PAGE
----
Women are far more likely than men to be kicked out of the military under the "don't ask, don't tell" policy against gays in uniform, according to government figures released Thursday that critics said reflect deep-seated sexism in the armed forces.
Nathaniel Frank, a researcher at the Palm Center, a University of California, Santa Barbara, center specializing in gays and the military, said one partial explanation is that homosexuality is more common among women in the service than among their male comrades.
But Frank and some women who served in the military said the gap could also be a result of "lesbian-baiting" rumors and investigations that arise when women rebuff sexual overtures from male colleagues or do not meet traditional notions of feminine beauty.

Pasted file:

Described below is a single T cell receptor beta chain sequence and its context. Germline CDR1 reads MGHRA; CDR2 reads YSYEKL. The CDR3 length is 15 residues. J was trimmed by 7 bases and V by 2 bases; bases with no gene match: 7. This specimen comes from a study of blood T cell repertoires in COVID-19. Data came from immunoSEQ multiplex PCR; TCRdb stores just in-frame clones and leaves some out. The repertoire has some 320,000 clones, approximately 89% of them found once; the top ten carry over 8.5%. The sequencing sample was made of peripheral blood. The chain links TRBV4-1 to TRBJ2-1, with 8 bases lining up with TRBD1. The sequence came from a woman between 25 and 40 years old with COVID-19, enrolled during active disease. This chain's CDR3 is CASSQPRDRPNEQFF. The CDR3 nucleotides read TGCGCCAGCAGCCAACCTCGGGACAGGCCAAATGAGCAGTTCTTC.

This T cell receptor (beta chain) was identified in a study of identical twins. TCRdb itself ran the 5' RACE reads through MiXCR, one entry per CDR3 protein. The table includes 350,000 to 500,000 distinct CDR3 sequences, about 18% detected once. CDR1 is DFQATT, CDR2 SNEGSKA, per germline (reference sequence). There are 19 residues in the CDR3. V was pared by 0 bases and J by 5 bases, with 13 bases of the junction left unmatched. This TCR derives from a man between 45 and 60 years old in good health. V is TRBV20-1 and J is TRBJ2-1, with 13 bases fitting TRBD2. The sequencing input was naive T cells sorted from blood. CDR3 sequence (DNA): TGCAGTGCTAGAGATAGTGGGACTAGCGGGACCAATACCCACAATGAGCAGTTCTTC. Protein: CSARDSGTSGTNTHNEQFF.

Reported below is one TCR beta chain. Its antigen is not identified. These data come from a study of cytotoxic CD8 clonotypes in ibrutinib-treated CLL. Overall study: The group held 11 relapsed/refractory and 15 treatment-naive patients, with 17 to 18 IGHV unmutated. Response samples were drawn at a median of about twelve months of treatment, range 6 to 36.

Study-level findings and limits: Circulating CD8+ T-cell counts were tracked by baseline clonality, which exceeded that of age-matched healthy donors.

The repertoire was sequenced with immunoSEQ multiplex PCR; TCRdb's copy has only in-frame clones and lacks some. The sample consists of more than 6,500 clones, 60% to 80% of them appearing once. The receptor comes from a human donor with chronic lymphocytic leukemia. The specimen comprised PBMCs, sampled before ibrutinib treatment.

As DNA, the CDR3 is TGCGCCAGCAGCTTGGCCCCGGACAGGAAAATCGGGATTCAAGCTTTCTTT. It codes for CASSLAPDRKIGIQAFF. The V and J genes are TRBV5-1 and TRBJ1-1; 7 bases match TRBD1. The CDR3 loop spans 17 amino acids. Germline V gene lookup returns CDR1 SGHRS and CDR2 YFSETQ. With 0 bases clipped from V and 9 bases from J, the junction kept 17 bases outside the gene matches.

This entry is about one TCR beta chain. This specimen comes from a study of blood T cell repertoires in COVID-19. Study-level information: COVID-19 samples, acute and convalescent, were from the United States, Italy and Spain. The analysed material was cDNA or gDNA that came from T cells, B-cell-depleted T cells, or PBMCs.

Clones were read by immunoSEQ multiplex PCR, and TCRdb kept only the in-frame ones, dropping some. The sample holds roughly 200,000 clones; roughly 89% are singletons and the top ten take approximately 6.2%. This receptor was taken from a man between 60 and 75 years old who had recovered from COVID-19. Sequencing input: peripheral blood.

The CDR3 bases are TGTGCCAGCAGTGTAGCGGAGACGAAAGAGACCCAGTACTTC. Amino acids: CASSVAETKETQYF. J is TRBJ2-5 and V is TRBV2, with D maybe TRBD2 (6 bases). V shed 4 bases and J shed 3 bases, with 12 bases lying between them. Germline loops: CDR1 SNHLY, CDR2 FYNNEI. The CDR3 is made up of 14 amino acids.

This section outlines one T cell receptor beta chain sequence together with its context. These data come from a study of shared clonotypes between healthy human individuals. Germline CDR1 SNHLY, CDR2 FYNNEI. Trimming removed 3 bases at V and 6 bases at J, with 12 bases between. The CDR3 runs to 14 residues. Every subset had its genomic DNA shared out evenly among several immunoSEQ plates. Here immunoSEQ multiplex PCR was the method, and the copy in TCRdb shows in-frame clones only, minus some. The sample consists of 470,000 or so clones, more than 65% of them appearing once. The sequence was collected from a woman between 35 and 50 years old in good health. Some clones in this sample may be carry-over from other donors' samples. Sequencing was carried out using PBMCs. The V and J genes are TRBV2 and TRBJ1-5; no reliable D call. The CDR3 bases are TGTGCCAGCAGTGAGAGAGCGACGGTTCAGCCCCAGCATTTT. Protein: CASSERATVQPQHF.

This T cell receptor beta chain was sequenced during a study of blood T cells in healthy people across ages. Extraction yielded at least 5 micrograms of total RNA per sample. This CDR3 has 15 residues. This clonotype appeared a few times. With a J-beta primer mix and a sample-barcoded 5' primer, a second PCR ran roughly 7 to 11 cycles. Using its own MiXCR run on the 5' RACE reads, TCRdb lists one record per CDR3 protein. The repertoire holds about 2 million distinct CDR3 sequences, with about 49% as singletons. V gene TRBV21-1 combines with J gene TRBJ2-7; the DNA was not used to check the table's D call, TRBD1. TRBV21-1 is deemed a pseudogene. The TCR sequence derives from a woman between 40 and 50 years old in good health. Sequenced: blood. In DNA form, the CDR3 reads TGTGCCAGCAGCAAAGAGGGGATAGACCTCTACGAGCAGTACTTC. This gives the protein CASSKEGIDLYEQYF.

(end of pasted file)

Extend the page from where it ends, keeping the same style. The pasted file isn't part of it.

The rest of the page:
"It's very clear the military comes down harder on women than on men, but the question of whether they come down harder on lesbians than on gay men is harder to answer," said Palm Center director Aaron Belkin. "We don't know whether the statistics reflect lesbian-baiting or just a higher rate of lesbians in the military."
Frank said the increases are all the more surprising because the "don't ask, don't tell" policy was largely driven by the argument that "straight men won't tolerate serving alongside known gays."